The lawsuit challenges the unconstitutional mandate, which requires religious employers to provide insurance coverage for abortion pills at no cost to employees regardless of religious or moral objections.
“Every American should be free to live and do business according to their faith,” said Senior Counsel Kevin Theriot. “The government shouldn’t punish people of faith for following their beliefs when making decisions for themselves or their organizations. That’s why this lawsuit should not be casually dismissed as the Obama administration would like to see happen.”
“This mandate leaves religious employers with no true choice: either comply and abandon your religious freedom and conscience, or resist and be punished,” said allied attorney and co-counsel Mike Johnson, dean of Louisiana College’s Pressler School of Law. “It is a shame that the Obama administration is opposing religious freedom rather than supporting it.”
The college’s response, filed with the U.S. District Court for the Western District of Louisiana in Louisiana College v. Sebelius, pokes holes in the Obama administration’s contention that the lawsuit should be dismissed. The administration points to a notice it issued in March about a proposed rulemaking process that would require insurers rather than employers to provide abortion pill coverage.
“But the [notice] does not make that proposal or explain how it will work,” the response brief states. “Louisiana College affirms that even if its insurer provided the abortifacient coverage, this would still violate the College’s religious beliefs by forcing it to provide employees an objectionable plan. The [notice] therefore is not a concrete proposed rule that ‘if made final, would significantly amend’ the Mandate.”
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“Under the government’s position, no case can challenge the constitutionality of a statute or regulation if it may be changed in the future. That can be said of any law,” the brief continues. “If the government is still trying to figure out what the Mandate should require, it should withdraw it. Government shouldn’t be able to require compliance with a Mandate that it says is unfinished.”
Recently, a federal court issued an order that halts enforcement of the Obama administration’s abortion pill mandate against a Colorado family-owned business while an Alliance Defending Freedom lawsuit challenging the mandate continues in court.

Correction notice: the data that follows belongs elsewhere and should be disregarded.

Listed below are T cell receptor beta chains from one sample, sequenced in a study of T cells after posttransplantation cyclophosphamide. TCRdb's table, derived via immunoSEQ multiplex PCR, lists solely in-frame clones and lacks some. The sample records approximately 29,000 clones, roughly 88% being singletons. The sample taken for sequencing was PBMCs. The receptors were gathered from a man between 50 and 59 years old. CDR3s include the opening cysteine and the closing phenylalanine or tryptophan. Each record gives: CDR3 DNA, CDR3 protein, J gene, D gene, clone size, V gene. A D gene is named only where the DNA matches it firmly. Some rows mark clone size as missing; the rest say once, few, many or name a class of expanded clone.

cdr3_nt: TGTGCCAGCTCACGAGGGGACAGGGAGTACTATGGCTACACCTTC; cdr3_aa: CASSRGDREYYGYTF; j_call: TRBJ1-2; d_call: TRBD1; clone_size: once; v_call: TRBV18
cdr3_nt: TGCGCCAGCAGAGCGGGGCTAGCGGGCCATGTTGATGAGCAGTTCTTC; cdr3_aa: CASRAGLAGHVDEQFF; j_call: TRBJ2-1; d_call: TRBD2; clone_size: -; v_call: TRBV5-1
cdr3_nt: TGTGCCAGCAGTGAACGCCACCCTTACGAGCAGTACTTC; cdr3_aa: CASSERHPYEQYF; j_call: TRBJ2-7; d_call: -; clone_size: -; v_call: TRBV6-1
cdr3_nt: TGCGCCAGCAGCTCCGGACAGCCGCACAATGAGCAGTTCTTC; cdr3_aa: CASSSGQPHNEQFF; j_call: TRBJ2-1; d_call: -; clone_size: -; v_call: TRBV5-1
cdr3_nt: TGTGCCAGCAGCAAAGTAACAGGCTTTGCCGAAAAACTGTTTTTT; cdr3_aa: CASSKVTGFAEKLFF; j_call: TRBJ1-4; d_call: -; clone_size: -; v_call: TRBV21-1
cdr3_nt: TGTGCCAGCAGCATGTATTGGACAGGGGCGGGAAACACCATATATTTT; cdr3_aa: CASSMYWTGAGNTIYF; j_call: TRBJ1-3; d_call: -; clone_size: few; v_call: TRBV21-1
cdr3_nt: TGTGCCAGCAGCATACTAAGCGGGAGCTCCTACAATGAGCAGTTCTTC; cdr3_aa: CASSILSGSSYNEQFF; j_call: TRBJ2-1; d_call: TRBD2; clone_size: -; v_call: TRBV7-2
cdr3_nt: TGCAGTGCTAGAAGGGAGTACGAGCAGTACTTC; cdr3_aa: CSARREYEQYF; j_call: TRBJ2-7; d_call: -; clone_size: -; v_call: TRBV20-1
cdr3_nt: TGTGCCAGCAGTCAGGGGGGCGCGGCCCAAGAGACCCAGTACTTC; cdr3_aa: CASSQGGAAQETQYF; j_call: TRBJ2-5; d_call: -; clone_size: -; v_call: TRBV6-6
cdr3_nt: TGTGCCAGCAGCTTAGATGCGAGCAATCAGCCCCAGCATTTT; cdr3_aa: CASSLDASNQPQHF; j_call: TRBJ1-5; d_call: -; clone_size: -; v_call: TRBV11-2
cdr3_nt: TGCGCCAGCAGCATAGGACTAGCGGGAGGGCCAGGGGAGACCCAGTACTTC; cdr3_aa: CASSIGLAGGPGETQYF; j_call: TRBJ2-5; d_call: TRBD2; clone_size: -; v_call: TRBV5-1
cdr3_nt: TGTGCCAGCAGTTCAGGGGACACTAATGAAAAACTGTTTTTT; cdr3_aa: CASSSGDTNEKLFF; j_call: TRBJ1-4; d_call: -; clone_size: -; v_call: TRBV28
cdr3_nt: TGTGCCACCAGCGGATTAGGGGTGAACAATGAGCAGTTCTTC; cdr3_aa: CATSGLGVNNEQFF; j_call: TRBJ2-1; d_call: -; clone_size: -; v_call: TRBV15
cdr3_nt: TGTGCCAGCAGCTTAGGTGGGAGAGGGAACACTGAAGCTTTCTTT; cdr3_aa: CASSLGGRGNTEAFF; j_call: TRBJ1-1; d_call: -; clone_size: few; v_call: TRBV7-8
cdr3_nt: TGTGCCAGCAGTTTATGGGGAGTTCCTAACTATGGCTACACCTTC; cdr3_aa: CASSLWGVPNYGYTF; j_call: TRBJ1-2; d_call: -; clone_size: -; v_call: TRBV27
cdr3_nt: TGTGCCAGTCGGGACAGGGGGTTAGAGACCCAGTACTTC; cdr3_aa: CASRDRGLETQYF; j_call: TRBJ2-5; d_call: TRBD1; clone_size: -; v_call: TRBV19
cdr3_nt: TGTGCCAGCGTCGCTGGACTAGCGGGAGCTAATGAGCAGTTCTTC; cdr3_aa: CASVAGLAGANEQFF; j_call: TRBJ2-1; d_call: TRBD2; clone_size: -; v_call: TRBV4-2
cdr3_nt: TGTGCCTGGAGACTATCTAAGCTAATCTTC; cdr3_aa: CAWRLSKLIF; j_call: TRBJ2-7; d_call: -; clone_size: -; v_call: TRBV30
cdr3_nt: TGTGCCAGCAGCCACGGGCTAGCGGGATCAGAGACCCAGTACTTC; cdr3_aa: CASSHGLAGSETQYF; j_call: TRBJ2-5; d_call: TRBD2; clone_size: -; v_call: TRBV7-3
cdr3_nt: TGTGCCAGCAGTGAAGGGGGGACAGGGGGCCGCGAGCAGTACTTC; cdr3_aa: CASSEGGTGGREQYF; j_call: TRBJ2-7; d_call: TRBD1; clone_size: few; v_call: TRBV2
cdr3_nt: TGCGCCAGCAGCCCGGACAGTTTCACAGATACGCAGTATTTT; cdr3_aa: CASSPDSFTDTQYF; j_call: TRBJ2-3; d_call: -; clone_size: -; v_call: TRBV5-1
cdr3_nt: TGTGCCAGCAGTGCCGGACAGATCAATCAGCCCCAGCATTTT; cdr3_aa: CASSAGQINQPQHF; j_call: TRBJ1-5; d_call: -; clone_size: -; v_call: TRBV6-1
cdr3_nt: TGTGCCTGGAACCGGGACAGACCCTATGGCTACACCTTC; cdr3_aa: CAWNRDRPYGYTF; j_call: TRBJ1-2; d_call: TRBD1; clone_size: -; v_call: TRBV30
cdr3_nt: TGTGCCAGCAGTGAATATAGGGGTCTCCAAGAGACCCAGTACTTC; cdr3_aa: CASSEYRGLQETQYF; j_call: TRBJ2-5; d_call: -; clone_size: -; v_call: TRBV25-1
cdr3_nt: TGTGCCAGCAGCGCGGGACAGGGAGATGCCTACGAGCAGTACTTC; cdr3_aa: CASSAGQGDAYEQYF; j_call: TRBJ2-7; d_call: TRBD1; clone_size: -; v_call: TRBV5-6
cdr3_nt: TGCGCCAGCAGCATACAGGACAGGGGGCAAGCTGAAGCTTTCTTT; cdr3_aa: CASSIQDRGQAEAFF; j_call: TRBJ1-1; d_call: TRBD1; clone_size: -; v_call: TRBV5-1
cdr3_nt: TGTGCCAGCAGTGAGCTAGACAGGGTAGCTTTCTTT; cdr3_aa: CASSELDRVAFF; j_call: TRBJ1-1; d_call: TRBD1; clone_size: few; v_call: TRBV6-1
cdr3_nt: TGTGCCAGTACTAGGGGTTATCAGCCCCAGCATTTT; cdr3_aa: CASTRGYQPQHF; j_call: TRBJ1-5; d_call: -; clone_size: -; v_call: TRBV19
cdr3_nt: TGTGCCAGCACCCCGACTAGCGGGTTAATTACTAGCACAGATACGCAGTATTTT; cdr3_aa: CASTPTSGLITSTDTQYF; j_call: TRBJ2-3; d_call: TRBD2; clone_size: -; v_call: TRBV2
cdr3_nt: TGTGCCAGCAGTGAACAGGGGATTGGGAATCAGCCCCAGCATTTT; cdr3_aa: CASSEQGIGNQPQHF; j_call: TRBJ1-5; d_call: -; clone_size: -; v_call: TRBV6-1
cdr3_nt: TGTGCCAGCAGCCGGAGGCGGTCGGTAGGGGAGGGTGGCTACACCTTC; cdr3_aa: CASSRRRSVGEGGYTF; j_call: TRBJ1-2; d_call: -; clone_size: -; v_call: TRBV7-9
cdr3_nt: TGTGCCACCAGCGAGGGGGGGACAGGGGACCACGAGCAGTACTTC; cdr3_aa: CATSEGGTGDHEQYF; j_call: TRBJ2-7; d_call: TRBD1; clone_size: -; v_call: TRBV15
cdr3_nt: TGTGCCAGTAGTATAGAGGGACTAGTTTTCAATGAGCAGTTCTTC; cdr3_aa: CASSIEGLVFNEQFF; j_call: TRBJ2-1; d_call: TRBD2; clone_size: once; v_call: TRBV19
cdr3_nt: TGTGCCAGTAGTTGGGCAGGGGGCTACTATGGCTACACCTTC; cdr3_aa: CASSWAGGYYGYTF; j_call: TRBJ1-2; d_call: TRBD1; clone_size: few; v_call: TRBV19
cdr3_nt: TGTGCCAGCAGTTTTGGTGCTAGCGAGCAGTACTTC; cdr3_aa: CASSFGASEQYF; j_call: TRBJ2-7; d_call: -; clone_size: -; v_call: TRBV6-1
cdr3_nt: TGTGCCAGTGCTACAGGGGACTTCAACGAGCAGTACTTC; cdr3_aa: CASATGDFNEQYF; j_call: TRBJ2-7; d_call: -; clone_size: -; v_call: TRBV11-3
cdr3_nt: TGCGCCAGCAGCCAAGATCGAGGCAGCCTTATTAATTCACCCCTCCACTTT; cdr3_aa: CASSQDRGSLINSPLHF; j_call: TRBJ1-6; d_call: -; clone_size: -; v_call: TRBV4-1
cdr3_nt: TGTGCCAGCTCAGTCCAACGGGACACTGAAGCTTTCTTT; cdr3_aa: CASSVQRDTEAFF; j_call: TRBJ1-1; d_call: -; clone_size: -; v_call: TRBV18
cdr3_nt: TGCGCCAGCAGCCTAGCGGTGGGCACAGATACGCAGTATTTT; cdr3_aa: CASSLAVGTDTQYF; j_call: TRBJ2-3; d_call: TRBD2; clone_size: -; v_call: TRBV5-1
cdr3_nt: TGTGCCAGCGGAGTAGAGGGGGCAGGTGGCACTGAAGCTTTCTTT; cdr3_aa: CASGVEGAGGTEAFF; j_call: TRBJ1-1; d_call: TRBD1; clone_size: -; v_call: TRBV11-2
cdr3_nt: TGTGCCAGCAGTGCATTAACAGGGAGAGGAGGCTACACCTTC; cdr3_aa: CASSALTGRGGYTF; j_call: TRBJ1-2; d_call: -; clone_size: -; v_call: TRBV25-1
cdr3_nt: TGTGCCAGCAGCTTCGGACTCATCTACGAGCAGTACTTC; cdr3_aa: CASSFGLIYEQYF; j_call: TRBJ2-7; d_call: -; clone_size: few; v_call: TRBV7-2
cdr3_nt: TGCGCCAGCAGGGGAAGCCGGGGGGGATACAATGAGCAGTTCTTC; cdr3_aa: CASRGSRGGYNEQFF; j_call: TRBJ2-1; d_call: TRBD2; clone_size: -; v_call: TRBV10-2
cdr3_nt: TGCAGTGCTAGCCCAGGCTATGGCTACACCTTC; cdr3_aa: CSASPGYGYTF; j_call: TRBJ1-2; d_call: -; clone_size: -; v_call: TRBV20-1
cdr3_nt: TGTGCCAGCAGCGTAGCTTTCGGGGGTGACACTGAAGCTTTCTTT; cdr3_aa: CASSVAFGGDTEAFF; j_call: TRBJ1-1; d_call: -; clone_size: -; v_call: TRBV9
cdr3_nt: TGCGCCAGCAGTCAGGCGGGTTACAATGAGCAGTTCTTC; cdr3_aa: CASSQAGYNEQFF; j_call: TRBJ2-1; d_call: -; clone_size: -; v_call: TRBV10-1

The mandate has generated massive opposition from pro-life groups because it forces employers, regardless of their religious or moral convictions, to provide insurance coverage for abortion-inducing drugs, sterilization, and contraception under threat of heavy penalties.
Alliance Defending Freedom attorneys obtained the first-ever order against the mandate on behalf of Hercules Industries and the Catholic family that owns it. The administration opposed the order, arguing, contrary to the U.S. Constitution, that people of faith forfeit their religious liberty once they engage in business.
The decision only applies to the company, and the court emphasized the ruling did not apply nationwide.
Since Hercules Industries would be required to begin offering the new coverage when its self-insured plan renews on November 1, Alliance Defending Freedom has requested a preliminary injunction that could prevent the government from enforcing the mandate against the company by August 1, the date when the company would need to begin the process of making changes to its plan.
As is the case with many religious groups or employers, the mandate could subject the Newlands to millions of dollars in fines per year if they don’t abide by its requirements.
“Every American, including family business owners, should be free to live and do business according to their faith. For the time being, Hercules Industries will be able to do just that,” said ADF Legal Counsel Matt Bowman after the decision.
Bowman added, “The cost of freedom for this family could be millions of dollars per year in fines that will cripple their business if the Obama administration ultimately has its way. This lawsuit seeks to ensure that Washington bureaucrats cannot force families to abandon their faith just to earn a living. Americans don’t want politicians and bureaucrats deciding what faith is, who the faithful are, and where and how that faith may be lived out.”
The Becket Fund for Religious Liberty led the charge filing the first lawsuits against the HHS mandate representing five clients: Belmont Abbey College, Colorado Christian University, Eternal Word Television Network (EWTN), Ave Maria University, and Wheaton College. There are currently over 20 lawsuits pending around the country against the HHS mandate.